Another attempt to mount one of the members was disclosed in U.S. Pat. No. 3,386,754, issued Jun. 4, 1968. In this patent for a hose coupling connect and disconnect mechanism, a coupling is supported on the tractor by a member engaging the sleeve and the female coupling half and pivotally supported for swinging movement. A level is mounted on the sleeve-engaging member for displacing the female coupling half relative to its sleeve in order to facilitate coupling or uncoupling the male coupling half.
The combination of mounting the female member and biasing it for coupling and uncoupling by the use of a lever have been shown in the last two patents as a competent solution to some of the aforementioned problems with hydraulic couplers. However, such design structure as illustrated in this art has provided a somewhat awkward solution. These previous designs limit the positioning of the lever as they are only compatible with limited equipment, and at times place the lever in a position that may become difficult to reach by a worker or be inadvertently engaged.
In view of the aforementioned needs and the shortcomings of the prior art, it is therefore an object of the present invention to provide an apparatus that overcomes the deficiencies of the current practices whereby a device is provided to quickly connect and disconnect a hydraulic coupler with minimal time and effort.
It is another object of the present invention to provide a quick set hydraulic coupler utilizing a level which is positioned so that inadvertent actuation is minimized while still possessing the break away feature of common couplers.
Still another object of the present invention is to provide a quick set hydraulic coupler whereby the female member is mounted and in engagement with a lever so as to more easily align the male member for connection.
Still another object of the present invention is to provide a structural design of a quick set hydraulic coupler which utilizes a lever that is compatible and able to be added to equipment within the agricultural, trucking or tractor trailer fields.
It is yet another object of the present invention is to provide a quick set hydraulic coupler capable of using a single lever and pivot point to actuate two female couplings.
These and other objects, features and advantages of the present invention will be clearly understood through a consideration of the detailed description.
According to the present invention there is provided a quick connect hydraulic coupling having a male and female coupling half retained in coupled relation by displaceable balls carried in the female half. The female half includes a spring biased sleeve portion braced to mount and an inner portion having an attached ring. A lever is pivotably attached to a support member and, when actuated, engages the ring and produces an axial force against the spring bias which causes the inner portion of the female half to extend for coupling the male half.
The features of the present invention which are believed to be novel are set forth with particularity in the appended claims. The invention, together with the further objects and advantages thereof, may best be understood by reference to the following description taken in conjunction with the accompanying drawings, in the several figures of which like reference numerals identify like elements, and in which:
FIG. 1 is a side elevation view of a quick set hydraulic coupler system constructed in accordance with the present invention in the decoupled position.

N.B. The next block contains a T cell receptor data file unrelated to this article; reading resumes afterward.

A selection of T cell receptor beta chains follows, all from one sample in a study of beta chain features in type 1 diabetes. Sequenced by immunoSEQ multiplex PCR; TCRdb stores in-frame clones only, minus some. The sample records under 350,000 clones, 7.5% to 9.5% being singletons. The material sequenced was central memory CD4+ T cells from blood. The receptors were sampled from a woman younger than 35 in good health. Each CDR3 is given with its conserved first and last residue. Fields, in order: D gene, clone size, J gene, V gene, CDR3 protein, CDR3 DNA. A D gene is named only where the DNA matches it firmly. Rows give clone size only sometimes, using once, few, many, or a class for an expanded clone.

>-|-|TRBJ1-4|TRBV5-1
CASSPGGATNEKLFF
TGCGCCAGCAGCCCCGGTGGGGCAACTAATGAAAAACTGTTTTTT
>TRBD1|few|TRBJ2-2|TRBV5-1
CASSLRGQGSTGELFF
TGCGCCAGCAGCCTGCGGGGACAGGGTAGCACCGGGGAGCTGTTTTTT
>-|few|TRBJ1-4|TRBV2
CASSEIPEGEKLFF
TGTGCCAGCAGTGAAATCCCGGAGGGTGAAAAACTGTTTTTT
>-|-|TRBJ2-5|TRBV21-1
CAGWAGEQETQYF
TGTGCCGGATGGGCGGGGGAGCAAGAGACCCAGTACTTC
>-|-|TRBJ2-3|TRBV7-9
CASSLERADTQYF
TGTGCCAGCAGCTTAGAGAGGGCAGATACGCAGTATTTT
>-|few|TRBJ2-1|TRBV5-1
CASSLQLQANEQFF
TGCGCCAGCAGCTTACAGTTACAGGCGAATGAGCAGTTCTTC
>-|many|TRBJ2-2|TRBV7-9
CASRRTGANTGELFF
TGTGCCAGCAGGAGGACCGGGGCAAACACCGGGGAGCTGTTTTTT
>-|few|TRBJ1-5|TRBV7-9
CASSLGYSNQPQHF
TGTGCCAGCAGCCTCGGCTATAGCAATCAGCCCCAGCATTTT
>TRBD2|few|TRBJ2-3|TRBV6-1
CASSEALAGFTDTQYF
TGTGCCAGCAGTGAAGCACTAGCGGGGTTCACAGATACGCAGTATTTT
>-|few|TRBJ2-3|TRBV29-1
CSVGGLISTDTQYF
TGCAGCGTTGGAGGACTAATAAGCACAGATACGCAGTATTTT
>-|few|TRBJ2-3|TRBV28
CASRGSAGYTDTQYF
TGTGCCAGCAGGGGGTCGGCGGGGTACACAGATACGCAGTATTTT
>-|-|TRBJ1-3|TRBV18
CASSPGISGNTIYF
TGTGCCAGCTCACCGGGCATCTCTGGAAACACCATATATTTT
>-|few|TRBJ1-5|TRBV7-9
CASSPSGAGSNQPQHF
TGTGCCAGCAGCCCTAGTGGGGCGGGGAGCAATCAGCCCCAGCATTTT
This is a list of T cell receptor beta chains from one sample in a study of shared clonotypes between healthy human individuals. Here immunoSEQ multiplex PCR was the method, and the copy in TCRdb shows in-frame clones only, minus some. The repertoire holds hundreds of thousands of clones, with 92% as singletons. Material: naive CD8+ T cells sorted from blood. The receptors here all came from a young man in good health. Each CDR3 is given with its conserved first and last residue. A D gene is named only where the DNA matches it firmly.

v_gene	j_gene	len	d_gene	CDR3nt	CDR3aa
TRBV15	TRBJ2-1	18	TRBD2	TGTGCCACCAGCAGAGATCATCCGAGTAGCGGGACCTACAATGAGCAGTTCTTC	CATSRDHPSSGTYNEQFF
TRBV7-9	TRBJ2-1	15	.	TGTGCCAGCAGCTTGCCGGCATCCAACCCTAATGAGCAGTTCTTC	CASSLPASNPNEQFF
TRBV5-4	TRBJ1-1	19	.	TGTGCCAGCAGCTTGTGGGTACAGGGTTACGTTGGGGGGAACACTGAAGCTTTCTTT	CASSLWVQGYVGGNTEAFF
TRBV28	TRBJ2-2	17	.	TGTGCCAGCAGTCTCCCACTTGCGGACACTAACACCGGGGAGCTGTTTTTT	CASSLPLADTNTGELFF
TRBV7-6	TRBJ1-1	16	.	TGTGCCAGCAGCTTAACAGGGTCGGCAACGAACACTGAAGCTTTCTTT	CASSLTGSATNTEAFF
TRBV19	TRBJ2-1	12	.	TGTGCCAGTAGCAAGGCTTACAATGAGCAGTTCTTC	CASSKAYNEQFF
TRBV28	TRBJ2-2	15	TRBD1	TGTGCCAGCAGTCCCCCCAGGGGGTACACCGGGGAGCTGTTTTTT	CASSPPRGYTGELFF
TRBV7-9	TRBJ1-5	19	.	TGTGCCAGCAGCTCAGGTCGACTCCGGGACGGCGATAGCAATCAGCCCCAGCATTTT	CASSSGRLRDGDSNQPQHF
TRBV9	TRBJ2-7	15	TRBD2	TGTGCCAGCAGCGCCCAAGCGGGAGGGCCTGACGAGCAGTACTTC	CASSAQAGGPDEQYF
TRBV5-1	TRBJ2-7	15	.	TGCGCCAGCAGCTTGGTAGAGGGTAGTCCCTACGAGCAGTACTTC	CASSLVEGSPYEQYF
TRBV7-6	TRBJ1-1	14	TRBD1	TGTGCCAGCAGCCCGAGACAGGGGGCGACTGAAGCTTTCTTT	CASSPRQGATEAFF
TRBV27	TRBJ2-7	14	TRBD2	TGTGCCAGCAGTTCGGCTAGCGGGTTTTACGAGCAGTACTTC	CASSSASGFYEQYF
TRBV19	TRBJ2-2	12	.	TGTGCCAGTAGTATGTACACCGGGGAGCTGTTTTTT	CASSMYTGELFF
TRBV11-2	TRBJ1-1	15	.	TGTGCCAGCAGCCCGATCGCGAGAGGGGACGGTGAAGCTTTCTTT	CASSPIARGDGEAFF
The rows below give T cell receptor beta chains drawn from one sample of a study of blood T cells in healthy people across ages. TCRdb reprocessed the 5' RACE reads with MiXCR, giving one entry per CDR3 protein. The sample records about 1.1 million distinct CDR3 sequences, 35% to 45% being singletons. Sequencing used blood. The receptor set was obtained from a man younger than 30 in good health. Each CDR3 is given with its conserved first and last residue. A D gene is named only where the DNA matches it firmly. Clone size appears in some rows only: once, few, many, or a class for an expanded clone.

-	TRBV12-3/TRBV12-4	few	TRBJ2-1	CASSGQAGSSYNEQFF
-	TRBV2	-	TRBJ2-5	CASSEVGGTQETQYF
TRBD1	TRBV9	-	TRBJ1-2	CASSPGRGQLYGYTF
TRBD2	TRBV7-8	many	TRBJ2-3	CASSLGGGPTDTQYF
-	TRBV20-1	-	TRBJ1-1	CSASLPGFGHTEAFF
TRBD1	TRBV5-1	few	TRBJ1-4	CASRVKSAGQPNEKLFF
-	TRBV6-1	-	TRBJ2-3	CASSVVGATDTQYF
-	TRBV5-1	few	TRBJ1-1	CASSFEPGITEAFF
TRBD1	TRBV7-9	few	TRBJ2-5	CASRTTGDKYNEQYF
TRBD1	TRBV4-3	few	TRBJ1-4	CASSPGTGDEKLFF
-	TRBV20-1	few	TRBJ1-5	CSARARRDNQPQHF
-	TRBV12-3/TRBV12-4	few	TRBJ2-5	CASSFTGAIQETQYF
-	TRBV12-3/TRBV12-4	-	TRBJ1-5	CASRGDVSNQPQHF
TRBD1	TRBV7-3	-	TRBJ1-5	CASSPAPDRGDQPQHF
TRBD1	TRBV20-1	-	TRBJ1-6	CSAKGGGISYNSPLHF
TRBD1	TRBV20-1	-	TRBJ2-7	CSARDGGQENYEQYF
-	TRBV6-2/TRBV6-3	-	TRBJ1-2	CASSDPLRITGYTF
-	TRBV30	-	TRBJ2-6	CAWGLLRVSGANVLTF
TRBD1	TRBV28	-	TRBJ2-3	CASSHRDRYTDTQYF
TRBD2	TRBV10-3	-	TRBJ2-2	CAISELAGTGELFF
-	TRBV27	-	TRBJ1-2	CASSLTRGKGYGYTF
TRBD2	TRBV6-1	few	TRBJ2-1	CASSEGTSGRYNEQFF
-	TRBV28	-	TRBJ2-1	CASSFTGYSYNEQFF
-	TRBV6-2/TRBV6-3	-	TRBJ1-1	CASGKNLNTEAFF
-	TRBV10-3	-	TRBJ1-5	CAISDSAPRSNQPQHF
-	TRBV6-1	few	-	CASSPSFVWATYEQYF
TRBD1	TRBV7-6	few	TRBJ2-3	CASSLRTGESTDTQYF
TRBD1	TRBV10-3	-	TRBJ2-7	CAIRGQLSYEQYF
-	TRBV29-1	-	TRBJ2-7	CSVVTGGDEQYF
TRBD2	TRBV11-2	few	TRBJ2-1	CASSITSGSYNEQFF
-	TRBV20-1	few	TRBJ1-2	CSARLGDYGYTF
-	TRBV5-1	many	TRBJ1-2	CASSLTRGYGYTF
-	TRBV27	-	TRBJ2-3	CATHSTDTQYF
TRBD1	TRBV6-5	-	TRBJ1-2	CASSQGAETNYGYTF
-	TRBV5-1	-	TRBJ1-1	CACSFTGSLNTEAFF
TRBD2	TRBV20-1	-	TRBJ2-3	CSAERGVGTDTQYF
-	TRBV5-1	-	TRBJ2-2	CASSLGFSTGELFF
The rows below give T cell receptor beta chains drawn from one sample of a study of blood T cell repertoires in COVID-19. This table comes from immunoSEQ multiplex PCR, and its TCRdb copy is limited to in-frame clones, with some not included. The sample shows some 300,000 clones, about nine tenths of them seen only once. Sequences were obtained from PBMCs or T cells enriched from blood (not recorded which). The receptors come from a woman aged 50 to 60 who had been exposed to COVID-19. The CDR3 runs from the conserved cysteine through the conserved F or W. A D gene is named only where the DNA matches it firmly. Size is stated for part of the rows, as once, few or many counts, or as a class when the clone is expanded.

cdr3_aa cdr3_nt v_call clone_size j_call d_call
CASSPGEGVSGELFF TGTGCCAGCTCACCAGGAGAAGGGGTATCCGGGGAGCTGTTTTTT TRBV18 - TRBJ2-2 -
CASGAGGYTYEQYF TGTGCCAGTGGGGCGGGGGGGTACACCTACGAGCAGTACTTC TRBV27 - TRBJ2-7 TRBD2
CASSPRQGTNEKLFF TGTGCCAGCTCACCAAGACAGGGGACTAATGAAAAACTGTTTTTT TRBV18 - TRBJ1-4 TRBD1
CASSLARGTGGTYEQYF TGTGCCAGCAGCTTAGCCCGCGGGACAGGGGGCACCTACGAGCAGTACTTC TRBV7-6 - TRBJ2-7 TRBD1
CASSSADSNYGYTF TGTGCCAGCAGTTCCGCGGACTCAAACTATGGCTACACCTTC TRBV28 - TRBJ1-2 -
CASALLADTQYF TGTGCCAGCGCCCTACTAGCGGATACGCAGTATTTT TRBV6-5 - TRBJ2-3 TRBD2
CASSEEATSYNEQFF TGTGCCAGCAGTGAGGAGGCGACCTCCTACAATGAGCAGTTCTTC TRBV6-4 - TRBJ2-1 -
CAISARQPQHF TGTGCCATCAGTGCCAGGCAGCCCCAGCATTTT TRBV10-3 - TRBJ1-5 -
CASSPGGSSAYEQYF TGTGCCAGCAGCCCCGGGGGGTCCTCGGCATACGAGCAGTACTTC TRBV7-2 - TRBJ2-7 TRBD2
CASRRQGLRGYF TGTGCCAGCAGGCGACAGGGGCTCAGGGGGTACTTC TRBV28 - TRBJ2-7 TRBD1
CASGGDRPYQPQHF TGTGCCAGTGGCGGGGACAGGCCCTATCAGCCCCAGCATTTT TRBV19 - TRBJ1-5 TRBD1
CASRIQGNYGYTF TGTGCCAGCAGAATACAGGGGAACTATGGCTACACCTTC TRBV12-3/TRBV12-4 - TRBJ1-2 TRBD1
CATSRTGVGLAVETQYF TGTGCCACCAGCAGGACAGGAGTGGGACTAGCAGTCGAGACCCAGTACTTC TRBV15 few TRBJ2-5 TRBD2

FIG. 2 illustrates the same view as FIG. 1 with a cross sectional view of the main coupling components.
FIG. 3 illustrates the view of FIG. 2 where the female coupling component has been actuated to receive the male component.
FIG. 4 is a side elevation view of a quick-set hydraulic coupler system constructed in accordance with the present invention with a cross sectional area focusing on the coupled position.
FIG. 5 is a side view of a male and female coupling in the decoupled position just prior to coupling by hand.
FIG. 6 is a perspective view of a dual line embodiment of the quick-set hydraulic coupler system constructed in accordance with the principles of the present invention.
FIG. 7 is a side elevation view of an alternate embodiment of the quick-set hydraulic coupler system constructed in accordance with the principles of the present invention.
FIG. 1 illustrates a quick-set hydraulic coupler system 10 constructed in accordance with the principles of the present invention. The system 10 is shown in its decoupled state depicting both the female coupling half 12 and the male coupling half 14. In the Figures, and for descriptive purposes, the female coupling half 12 is shown integral with a bracket 16 which in turn is attached to the mount 18 via bolt 20. However, in use, the bracket 16 can be integral with any equipment within the agricultural, trucking, tractor-trailer fields and the like.
A support member 22 is integral with bracket 16 and provides a fulcrum point 24 for lever 26. Lever 26 comprises an operating portion 28 and a bifurcated portion 30 which circumscribes the female coupling half 12. The female coupling half 12 includes a sleeve portion 32 which extends through the bracket 16 and is affixed thereto on either side with the aid of washers 34. Positioned on the female coupling half 12 is a ring 36 having a lever engaging surface 38 which engages the ring engaging surface 40 of the bifurcated portion 30 of the lever 26 when the lever is actuated. Further positioned on the support member 22 is a stop pin 42 which prevents the lever 26 from pivoting opposite its ring engaging position.
The inner workings of the coupling system can be better understood through the cross sectional portions of FIGS. 2-4. The male coupling half 14 is comprised of a nipple 44 with a free end 46. Also, within the nipple section is a circumferentially extending annular recess 48 and a shoulder 50. Within the flow chamber 52 of male coupling half 14 is a closed ball 54 biased against the seat 56 by the use of a spring 58. This biasing prevents fluid or gas leakage from the male coupling half 14 when not in use or when decoupled from the female coupling half 12.